The George Weikert farm is at the corner where United States Avenue, Sedgwick Avenue and Slocum Avenue come together. It is one of several Weickert farms in the area at the time of the battle, with three belonging to George's sons and another to a distant cousin. There is also a George W. Weickert farm, also known as the Timbers farm, south of Brooke Avenue.
George Weikert was born around 1801 and moved to the Gettysburg area from Maryland in 1838. He bought the 78 acre farm north of Little Round Top in 1852.
George and his family left the farm during the fighting. Afterwards they returned to scenes of desolation familiar to many Gettysburg residents. The house was a field hospital, with wounded filling the parlor and amputated arms and legs piled outside the windows. According to family history, six men died just in the parlor, and the yard was filled with graves. When the buried were exhumed to be placed in the National Cemetery, the missing parlor rug was found, cut into strips as the top and bottom layers of the burial trench.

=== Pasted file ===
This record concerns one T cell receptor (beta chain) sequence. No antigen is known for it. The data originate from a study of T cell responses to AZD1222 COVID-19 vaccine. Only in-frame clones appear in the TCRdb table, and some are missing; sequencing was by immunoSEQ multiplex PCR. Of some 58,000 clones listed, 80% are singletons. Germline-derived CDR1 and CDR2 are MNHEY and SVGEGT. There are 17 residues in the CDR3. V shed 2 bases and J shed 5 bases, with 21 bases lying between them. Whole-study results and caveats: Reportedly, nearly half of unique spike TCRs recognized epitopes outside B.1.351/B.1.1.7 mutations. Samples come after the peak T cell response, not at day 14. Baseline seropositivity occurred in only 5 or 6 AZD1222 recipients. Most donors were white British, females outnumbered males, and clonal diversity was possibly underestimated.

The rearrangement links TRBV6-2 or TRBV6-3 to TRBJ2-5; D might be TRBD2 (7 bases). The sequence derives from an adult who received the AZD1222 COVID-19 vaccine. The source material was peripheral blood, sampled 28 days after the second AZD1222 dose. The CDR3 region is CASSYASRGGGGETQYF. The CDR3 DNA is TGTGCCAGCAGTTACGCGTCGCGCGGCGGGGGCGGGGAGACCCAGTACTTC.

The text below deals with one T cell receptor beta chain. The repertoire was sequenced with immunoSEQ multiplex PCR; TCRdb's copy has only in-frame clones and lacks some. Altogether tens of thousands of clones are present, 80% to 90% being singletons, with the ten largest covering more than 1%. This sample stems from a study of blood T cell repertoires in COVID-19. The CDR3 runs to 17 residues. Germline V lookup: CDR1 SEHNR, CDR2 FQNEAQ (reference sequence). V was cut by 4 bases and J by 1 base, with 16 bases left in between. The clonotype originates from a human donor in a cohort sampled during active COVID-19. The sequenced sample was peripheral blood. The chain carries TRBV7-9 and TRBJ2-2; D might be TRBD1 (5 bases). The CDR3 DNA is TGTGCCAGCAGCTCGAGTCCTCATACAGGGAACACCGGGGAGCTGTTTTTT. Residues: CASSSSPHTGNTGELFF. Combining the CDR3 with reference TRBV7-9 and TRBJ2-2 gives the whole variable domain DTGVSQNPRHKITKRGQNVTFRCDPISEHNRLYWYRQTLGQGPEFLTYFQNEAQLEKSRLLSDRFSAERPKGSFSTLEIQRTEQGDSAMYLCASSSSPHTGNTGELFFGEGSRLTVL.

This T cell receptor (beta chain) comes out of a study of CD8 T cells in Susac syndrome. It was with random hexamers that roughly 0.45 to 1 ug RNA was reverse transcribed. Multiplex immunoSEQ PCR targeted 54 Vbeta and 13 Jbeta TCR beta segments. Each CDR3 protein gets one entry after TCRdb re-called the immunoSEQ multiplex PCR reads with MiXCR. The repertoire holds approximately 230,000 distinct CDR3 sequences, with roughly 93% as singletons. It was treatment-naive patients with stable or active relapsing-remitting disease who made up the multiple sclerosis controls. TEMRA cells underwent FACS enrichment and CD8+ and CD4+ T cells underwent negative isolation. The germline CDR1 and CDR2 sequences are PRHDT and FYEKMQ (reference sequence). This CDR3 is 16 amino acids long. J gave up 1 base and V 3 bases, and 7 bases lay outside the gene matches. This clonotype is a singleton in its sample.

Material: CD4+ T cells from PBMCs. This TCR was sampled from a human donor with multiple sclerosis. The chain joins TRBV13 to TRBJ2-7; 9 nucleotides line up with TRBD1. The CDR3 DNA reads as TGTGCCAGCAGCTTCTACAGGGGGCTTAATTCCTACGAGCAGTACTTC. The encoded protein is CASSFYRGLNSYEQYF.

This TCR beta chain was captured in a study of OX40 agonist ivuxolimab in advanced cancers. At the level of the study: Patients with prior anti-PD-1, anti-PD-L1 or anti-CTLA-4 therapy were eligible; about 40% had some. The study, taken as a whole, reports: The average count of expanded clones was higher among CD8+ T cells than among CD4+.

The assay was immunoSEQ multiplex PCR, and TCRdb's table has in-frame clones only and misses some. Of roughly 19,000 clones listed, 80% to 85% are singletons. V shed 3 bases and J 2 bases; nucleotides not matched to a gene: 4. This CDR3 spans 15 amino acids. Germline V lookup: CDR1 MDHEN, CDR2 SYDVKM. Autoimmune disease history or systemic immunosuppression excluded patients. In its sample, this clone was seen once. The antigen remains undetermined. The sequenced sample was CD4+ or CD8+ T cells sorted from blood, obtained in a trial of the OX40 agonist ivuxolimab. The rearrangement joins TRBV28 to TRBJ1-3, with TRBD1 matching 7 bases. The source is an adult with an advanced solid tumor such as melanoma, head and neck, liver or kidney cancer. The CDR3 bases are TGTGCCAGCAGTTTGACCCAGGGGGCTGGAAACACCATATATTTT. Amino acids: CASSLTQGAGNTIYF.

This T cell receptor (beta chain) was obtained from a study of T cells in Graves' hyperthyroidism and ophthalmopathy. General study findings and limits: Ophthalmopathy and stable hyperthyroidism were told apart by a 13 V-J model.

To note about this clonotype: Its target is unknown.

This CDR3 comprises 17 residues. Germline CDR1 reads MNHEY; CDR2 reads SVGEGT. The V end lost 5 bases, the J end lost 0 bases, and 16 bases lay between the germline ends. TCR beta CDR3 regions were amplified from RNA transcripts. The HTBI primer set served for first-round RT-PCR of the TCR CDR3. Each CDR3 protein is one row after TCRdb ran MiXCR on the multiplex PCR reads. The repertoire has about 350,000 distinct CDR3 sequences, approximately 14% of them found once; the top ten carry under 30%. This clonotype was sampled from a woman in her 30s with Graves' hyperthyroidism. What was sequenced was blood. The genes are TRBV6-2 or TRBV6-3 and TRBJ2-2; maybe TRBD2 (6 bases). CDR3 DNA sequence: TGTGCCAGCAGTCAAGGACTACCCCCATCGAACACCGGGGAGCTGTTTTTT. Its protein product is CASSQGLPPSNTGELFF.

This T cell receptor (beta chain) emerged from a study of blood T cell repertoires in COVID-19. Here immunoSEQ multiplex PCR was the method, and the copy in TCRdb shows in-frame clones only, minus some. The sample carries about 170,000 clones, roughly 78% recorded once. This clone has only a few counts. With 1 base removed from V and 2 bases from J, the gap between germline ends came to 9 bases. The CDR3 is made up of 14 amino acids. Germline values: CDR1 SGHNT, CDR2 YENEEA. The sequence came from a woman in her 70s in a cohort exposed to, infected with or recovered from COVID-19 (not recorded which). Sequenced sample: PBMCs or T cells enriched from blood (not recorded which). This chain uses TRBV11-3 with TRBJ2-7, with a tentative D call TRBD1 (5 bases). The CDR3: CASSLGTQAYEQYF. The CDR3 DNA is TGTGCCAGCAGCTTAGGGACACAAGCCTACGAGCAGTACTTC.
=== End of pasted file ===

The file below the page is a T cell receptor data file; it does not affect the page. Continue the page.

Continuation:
After the battle the farm was purchased by survivors of the New Jersey Brigade to presrve the land that the brigade held during the battle. The New Jersey Brigade's monument is about 200 yards east of Weickert farmhouse. The farm today is owned by the National Park Service.
below - Looking southeast at the George Weikert farm from the position of Ames' Battery G, New York Light Artillery on Hancock Avenue